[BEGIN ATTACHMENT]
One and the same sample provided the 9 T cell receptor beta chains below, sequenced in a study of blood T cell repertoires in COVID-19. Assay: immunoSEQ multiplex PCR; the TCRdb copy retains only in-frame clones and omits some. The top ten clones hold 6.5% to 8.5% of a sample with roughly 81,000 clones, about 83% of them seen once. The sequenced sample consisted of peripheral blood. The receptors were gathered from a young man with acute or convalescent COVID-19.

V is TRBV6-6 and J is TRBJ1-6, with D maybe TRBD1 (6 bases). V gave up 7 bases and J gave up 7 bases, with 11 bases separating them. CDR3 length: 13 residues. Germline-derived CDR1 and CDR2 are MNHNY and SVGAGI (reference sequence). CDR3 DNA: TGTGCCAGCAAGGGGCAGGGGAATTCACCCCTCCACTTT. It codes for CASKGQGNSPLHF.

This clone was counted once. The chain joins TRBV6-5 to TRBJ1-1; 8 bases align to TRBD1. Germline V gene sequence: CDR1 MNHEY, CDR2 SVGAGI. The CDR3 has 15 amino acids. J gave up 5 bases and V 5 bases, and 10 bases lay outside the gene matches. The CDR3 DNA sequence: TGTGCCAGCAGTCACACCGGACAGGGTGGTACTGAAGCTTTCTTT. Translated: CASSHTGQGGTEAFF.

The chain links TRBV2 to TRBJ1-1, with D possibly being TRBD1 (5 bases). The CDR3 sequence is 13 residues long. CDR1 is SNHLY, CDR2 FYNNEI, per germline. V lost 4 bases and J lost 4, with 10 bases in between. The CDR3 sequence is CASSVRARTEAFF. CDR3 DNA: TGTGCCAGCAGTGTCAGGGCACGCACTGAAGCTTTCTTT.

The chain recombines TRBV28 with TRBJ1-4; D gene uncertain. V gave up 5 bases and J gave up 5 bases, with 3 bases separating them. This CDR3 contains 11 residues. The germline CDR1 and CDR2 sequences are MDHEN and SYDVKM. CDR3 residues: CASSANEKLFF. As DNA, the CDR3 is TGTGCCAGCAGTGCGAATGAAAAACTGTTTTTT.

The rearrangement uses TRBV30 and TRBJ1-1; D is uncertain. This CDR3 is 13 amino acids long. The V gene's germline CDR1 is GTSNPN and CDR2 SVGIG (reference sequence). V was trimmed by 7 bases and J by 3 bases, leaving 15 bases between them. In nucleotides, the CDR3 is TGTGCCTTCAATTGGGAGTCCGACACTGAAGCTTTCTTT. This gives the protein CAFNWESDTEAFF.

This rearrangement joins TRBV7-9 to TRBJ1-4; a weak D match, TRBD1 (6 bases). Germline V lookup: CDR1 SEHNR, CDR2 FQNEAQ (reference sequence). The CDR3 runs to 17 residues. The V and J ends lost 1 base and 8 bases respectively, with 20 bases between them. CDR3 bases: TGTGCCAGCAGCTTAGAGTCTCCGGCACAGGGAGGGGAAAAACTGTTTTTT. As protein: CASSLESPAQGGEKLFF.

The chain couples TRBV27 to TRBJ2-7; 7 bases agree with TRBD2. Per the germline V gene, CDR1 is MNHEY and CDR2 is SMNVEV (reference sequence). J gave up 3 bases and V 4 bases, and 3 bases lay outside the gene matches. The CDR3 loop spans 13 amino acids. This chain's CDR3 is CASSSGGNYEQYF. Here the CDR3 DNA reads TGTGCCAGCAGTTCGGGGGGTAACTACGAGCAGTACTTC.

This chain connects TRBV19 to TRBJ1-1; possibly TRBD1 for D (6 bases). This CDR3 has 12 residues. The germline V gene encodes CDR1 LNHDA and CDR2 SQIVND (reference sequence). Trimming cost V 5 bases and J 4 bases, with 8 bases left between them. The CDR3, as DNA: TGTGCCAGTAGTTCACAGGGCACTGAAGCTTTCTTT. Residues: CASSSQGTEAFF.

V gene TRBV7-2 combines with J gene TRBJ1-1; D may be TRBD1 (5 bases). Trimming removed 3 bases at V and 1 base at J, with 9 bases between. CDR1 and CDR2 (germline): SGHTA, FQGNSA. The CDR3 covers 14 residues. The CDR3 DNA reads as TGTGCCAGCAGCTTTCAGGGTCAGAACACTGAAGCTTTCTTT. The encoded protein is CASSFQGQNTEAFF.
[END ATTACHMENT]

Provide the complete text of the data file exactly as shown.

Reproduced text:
One and the same sample provided the 9 T cell receptor beta chains below, sequenced in a study of blood T cell repertoires in COVID-19. Assay: immunoSEQ multiplex PCR; the TCRdb copy retains only in-frame clones and omits some. The top ten clones hold 6.5% to 8.5% of a sample with roughly 81,000 clones, about 83% of them seen once. The sequenced sample consisted of peripheral blood. The receptors were gathered from a young man with acute or convalescent COVID-19.

V is TRBV6-6 and J is TRBJ1-6, with D maybe TRBD1 (6 bases). V gave up 7 bases and J gave up 7 bases, with 11 bases separating them. CDR3 length: 13 residues. Germline-derived CDR1 and CDR2 are MNHNY and SVGAGI (reference sequence). CDR3 DNA: TGTGCCAGCAAGGGGCAGGGGAATTCACCCCTCCACTTT. It codes for CASKGQGNSPLHF.

This clone was counted once. The chain joins TRBV6-5 to TRBJ1-1; 8 bases align to TRBD1. Germline V gene sequence: CDR1 MNHEY, CDR2 SVGAGI. The CDR3 has 15 amino acids. J gave up 5 bases and V 5 bases, and 10 bases lay outside the gene matches. The CDR3 DNA sequence: TGTGCCAGCAGTCACACCGGACAGGGTGGTACTGAAGCTTTCTTT. Translated: CASSHTGQGGTEAFF.

The chain links TRBV2 to TRBJ1-1, with D possibly being TRBD1 (5 bases). The CDR3 sequence is 13 residues long. CDR1 is SNHLY, CDR2 FYNNEI, per germline. V lost 4 bases and J lost 4, with 10 bases in between. The CDR3 sequence is CASSVRARTEAFF. CDR3 DNA: TGTGCCAGCAGTGTCAGGGCACGCACTGAAGCTTTCTTT.

The chain recombines TRBV28 with TRBJ1-4; D gene uncertain. V gave up 5 bases and J gave up 5 bases, with 3 bases separating them. This CDR3 contains 11 residues. The germline CDR1 and CDR2 sequences are MDHEN and SYDVKM. CDR3 residues: CASSANEKLFF. As DNA, the CDR3 is TGTGCCAGCAGTGCGAATGAAAAACTGTTTTTT.

The rearrangement uses TRBV30 and TRBJ1-1; D is uncertain. This CDR3 is 13 amino acids long. The V gene's germline CDR1 is GTSNPN and CDR2 SVGIG (reference sequence). V was trimmed by 7 bases and J by 3 bases, leaving 15 bases between them. In nucleotides, the CDR3 is TGTGCCTTCAATTGGGAGTCCGACACTGAAGCTTTCTTT. This gives the protein CAFNWESDTEAFF.

This rearrangement joins TRBV7-9 to TRBJ1-4; a weak D match, TRBD1 (6 bases). Germline V lookup: CDR1 SEHNR, CDR2 FQNEAQ (reference sequence). The CDR3 runs to 17 residues. The V and J ends lost 1 base and 8 bases respectively, with 20 bases between them. CDR3 bases: TGTGCCAGCAGCTTAGAGTCTCCGGCACAGGGAGGGGAAAAACTGTTTTTT. As protein: CASSLESPAQGGEKLFF.

The chain couples TRBV27 to TRBJ2-7; 7 bases agree with TRBD2. Per the germline V gene, CDR1 is MNHEY and CDR2 is SMNVEV (reference sequence). J gave up 3 bases and V 4 bases, and 3 bases lay outside the gene matches. The CDR3 loop spans 13 amino acids. This chain's CDR3 is CASSSGGNYEQYF. Here the CDR3 DNA reads TGTGCCAGCAGTTCGGGGGGTAACTACGAGCAGTACTTC.

This chain connects TRBV19 to TRBJ1-1; possibly TRBD1 for D (6 bases). This CDR3 has 12 residues. The germline V gene encodes CDR1 LNHDA and CDR2 SQIVND (reference sequence). Trimming cost V 5 bases and J 4 bases, with 8 bases left between them. The CDR3, as DNA: TGTGCCAGTAGTTCACAGGGCACTGAAGCTTTCTTT. Residues: CASSSQGTEAFF.

V gene TRBV7-2 combines with J gene TRBJ1-1; D may be TRBD1 (5 bases). Trimming removed 3 bases at V and 1 base at J, with 9 bases between. CDR1 and CDR2 (germline): SGHTA, FQGNSA. The CDR3 covers 14 residues. The CDR3 DNA reads as TGTGCCAGCAGCTTTCAGGGTCAGAACACTGAAGCTTTCTTT. The encoded protein is CASSFQGQNTEAFF.